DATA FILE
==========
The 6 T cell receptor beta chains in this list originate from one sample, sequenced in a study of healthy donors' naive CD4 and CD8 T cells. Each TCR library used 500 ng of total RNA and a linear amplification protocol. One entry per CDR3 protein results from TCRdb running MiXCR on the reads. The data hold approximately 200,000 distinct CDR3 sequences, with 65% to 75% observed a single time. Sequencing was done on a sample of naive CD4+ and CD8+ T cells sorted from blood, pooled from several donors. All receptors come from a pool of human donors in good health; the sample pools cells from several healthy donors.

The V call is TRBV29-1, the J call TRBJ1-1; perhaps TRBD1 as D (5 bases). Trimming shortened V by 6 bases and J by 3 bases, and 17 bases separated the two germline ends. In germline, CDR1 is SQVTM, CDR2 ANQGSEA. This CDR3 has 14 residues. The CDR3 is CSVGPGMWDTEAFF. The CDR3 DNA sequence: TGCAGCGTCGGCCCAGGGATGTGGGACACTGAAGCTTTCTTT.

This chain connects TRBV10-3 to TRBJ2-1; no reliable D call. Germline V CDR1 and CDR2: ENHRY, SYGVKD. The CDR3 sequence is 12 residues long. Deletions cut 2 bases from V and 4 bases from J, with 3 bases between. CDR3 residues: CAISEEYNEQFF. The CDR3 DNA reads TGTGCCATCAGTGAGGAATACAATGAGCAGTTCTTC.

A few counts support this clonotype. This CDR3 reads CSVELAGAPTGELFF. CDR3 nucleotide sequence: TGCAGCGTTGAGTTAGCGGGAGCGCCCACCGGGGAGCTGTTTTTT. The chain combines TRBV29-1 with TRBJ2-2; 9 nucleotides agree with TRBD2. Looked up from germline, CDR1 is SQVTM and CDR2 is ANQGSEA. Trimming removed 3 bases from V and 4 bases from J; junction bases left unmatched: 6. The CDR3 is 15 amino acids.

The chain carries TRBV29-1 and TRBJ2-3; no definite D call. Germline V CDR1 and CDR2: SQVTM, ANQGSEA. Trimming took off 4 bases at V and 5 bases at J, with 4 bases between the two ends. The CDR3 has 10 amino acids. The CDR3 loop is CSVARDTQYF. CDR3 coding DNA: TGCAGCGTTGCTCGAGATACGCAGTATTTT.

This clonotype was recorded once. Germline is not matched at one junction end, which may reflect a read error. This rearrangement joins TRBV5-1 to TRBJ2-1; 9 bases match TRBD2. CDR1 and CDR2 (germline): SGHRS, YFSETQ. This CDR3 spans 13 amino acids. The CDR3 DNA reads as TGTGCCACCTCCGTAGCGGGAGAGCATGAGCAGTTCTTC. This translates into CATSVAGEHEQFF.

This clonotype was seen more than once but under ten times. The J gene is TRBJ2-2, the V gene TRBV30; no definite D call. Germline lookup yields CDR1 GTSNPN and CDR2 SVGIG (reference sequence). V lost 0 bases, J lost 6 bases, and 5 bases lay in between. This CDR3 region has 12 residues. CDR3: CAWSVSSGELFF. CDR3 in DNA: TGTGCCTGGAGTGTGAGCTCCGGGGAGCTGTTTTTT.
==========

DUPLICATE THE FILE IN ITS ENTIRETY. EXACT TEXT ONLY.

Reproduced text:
The 6 T cell receptor beta chains in this list originate from one sample, sequenced in a study of healthy donors' naive CD4 and CD8 T cells. Each TCR library used 500 ng of total RNA and a linear amplification protocol. One entry per CDR3 protein results from TCRdb running MiXCR on the reads. The data hold approximately 200,000 distinct CDR3 sequences, with 65% to 75% observed a single time. Sequencing was done on a sample of naive CD4+ and CD8+ T cells sorted from blood, pooled from several donors. All receptors come from a pool of human donors in good health; the sample pools cells from several healthy donors.

The V call is TRBV29-1, the J call TRBJ1-1; perhaps TRBD1 as D (5 bases). Trimming shortened V by 6 bases and J by 3 bases, and 17 bases separated the two germline ends. In germline, CDR1 is SQVTM, CDR2 ANQGSEA. This CDR3 has 14 residues. The CDR3 is CSVGPGMWDTEAFF. The CDR3 DNA sequence: TGCAGCGTCGGCCCAGGGATGTGGGACACTGAAGCTTTCTTT.

This chain connects TRBV10-3 to TRBJ2-1; no reliable D call. Germline V CDR1 and CDR2: ENHRY, SYGVKD. The CDR3 sequence is 12 residues long. Deletions cut 2 bases from V and 4 bases from J, with 3 bases between. CDR3 residues: CAISEEYNEQFF. The CDR3 DNA reads TGTGCCATCAGTGAGGAATACAATGAGCAGTTCTTC.

A few counts support this clonotype. This CDR3 reads CSVELAGAPTGELFF. CDR3 nucleotide sequence: TGCAGCGTTGAGTTAGCGGGAGCGCCCACCGGGGAGCTGTTTTTT. The chain combines TRBV29-1 with TRBJ2-2; 9 nucleotides agree with TRBD2. Looked up from germline, CDR1 is SQVTM and CDR2 is ANQGSEA. Trimming removed 3 bases from V and 4 bases from J; junction bases left unmatched: 6. The CDR3 is 15 amino acids.

The chain carries TRBV29-1 and TRBJ2-3; no definite D call. Germline V CDR1 and CDR2: SQVTM, ANQGSEA. Trimming took off 4 bases at V and 5 bases at J, with 4 bases between the two ends. The CDR3 has 10 amino acids. The CDR3 loop is CSVARDTQYF. CDR3 coding DNA: TGCAGCGTTGCTCGAGATACGCAGTATTTT.

This clonotype was recorded once. Germline is not matched at one junction end, which may reflect a read error. This rearrangement joins TRBV5-1 to TRBJ2-1; 9 bases match TRBD2. CDR1 and CDR2 (germline): SGHRS, YFSETQ. This CDR3 spans 13 amino acids. The CDR3 DNA reads as TGTGCCACCTCCGTAGCGGGAGAGCATGAGCAGTTCTTC. This translates into CATSVAGEHEQFF.

This clonotype was seen more than once but under ten times. The J gene is TRBJ2-2, the V gene TRBV30; no definite D call. Germline lookup yields CDR1 GTSNPN and CDR2 SVGIG (reference sequence). V lost 0 bases, J lost 6 bases, and 5 bases lay in between. This CDR3 region has 12 residues. CDR3: CAWSVSSGELFF. CDR3 in DNA: TGTGCCTGGAGTGTGAGCTCCGGGGAGCTGTTTTTT.